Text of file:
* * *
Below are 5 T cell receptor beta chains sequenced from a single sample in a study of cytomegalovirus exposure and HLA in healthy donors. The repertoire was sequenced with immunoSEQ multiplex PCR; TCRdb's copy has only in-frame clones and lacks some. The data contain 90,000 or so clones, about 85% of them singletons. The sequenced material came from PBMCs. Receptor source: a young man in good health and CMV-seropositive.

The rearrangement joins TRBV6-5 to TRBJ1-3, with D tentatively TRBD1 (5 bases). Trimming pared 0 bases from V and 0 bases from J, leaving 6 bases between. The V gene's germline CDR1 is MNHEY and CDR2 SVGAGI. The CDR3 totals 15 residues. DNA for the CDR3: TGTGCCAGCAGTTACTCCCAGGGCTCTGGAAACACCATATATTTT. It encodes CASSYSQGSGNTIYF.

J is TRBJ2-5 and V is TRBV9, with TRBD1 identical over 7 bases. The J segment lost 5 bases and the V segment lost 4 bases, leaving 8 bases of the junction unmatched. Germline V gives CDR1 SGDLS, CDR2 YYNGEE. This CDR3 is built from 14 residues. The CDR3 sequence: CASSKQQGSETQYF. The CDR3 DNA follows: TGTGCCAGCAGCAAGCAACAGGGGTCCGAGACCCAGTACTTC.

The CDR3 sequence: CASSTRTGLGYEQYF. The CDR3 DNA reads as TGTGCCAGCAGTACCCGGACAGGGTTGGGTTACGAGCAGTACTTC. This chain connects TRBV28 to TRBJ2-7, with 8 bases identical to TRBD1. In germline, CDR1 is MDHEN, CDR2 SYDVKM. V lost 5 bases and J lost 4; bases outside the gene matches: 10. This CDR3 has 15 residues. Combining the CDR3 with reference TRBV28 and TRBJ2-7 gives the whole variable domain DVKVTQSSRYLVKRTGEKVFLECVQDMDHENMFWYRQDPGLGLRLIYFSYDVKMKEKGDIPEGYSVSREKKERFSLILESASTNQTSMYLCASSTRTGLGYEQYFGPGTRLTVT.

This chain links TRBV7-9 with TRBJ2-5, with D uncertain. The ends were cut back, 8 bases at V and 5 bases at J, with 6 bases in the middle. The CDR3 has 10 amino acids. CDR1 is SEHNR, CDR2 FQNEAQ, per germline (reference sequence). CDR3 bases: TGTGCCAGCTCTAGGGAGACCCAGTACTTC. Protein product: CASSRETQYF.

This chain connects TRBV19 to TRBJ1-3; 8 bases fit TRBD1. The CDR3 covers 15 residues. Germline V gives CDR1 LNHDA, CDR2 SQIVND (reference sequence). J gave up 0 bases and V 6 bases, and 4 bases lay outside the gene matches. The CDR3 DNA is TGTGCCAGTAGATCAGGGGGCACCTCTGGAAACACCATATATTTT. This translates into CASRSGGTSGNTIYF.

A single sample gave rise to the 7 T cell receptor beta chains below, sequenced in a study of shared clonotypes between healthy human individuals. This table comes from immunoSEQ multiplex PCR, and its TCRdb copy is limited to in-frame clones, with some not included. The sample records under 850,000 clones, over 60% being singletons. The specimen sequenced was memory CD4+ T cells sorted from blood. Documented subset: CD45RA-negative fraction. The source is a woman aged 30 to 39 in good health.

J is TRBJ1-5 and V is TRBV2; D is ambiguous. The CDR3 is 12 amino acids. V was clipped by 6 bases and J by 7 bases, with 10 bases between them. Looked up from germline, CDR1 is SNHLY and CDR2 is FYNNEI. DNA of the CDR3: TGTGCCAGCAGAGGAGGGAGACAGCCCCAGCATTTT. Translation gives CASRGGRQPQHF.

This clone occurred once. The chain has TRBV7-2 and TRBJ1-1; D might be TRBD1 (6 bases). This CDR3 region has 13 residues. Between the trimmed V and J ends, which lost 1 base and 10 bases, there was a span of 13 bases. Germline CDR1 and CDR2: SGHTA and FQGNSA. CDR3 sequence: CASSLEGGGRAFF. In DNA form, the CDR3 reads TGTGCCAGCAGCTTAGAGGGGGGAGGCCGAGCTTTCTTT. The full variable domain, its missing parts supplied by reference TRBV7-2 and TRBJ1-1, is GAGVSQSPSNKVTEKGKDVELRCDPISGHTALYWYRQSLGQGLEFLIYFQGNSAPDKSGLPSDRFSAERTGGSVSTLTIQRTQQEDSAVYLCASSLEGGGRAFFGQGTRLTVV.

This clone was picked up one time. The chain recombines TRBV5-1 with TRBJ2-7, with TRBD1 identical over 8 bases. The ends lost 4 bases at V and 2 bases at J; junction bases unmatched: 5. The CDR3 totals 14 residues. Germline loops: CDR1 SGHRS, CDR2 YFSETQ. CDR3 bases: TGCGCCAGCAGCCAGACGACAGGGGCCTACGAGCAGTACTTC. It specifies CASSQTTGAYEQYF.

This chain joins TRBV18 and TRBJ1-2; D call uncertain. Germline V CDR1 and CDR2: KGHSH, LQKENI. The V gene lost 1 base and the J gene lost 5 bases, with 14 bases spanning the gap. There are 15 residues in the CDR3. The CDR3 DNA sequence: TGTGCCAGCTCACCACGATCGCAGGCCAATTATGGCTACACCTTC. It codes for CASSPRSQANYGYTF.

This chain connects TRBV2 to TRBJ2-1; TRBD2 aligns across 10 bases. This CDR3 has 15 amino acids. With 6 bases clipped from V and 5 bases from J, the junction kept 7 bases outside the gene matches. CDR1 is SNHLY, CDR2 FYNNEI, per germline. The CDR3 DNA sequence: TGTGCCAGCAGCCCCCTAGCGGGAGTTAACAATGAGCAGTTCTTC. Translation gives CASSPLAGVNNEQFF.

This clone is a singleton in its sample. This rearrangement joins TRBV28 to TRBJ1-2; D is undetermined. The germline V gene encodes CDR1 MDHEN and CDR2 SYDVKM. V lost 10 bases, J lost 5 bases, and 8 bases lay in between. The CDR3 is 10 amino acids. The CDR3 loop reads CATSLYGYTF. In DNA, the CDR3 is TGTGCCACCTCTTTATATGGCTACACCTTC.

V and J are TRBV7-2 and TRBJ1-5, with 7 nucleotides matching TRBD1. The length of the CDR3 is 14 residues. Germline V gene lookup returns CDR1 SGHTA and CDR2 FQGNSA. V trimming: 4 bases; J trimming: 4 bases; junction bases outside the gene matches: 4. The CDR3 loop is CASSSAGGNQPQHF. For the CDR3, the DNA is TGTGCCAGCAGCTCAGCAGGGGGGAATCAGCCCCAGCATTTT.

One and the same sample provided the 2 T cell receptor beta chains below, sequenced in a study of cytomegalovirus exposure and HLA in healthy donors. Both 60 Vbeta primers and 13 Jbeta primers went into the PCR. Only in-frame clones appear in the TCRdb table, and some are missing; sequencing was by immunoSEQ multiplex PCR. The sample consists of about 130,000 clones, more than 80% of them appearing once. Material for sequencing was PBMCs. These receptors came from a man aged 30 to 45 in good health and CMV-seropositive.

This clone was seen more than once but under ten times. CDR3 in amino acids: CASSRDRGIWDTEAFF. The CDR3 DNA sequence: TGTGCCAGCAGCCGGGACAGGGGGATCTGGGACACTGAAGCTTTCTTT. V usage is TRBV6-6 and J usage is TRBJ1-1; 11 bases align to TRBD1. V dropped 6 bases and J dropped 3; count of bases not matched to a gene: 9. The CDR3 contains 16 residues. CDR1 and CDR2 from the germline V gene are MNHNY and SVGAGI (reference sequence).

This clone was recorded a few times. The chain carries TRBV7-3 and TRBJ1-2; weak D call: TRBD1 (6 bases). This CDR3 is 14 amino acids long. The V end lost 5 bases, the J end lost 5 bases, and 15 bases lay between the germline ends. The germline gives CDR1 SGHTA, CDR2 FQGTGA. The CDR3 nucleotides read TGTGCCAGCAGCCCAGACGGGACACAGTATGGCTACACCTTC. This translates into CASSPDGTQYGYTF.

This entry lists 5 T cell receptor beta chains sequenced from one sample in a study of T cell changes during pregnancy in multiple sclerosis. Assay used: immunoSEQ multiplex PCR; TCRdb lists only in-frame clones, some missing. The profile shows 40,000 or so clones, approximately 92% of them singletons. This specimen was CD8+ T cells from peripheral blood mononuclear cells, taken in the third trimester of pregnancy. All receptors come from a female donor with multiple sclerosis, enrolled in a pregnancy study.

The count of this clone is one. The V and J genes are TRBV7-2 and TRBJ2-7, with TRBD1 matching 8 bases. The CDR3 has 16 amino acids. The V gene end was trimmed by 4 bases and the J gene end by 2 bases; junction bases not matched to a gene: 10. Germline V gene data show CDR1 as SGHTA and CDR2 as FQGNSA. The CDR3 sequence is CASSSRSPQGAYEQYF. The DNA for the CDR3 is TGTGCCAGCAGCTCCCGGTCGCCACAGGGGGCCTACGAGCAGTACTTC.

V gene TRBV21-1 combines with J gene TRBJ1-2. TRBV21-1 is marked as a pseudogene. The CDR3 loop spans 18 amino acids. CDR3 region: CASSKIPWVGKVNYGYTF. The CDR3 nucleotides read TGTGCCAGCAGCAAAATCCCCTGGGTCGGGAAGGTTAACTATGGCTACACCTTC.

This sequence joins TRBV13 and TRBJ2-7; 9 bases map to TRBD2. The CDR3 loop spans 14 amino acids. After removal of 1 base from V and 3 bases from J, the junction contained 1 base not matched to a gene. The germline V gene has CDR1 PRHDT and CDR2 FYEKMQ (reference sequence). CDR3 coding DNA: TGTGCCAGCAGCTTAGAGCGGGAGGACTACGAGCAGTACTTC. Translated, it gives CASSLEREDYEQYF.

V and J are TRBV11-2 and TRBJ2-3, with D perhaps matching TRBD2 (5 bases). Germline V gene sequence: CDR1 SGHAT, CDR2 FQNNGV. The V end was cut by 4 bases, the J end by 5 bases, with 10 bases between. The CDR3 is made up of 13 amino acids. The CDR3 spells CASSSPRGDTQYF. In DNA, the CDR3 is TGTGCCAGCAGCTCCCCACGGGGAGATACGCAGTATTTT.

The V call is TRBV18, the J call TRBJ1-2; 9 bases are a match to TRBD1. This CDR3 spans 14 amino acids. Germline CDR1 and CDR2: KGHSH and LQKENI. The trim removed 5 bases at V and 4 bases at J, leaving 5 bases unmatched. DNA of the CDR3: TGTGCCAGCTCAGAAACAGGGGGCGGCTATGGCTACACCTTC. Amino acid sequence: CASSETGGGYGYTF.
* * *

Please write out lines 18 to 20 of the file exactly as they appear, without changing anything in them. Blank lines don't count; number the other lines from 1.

This entry lists 5 T cell receptor beta chains sequenced from one sample in a study of T cell changes during pregnancy in multiple sclerosis. Assay used: immunoSEQ multiplex PCR; TCRdb lists only in-frame clones, some missing. The profile shows 40,000 or so clones, approximately 92% of them singletons. This specimen was CD8+ T cells from peripheral blood mononuclear cells, taken in the third trimester of pregnancy. All receptors come from a female donor with multiple sclerosis, enrolled in a pregnancy study.

The count of this clone is one. The V and J genes are TRBV7-2 and TRBJ2-7, with TRBD1 matching 8 bases. The CDR3 has 16 amino acids. The V gene end was trimmed by 4 bases and the J gene end by 2 bases; junction bases not matched to a gene: 10. Germline V gene data show CDR1 as SGHTA and CDR2 as FQGNSA. The CDR3 sequence is CASSSRSPQGAYEQYF. The DNA for the CDR3 is TGTGCCAGCAGCTCCCGGTCGCCACAGGGGGCCTACGAGCAGTACTTC.

V gene TRBV21-1 combines with J gene TRBJ1-2. TRBV21-1 is marked as a pseudogene. The CDR3 loop spans 18 amino acids. CDR3 region: CASSKIPWVGKVNYGYTF. The CDR3 nucleotides read TGTGCCAGCAGCAAAATCCCCTGGGTCGGGAAGGTTAACTATGGCTACACCTTC.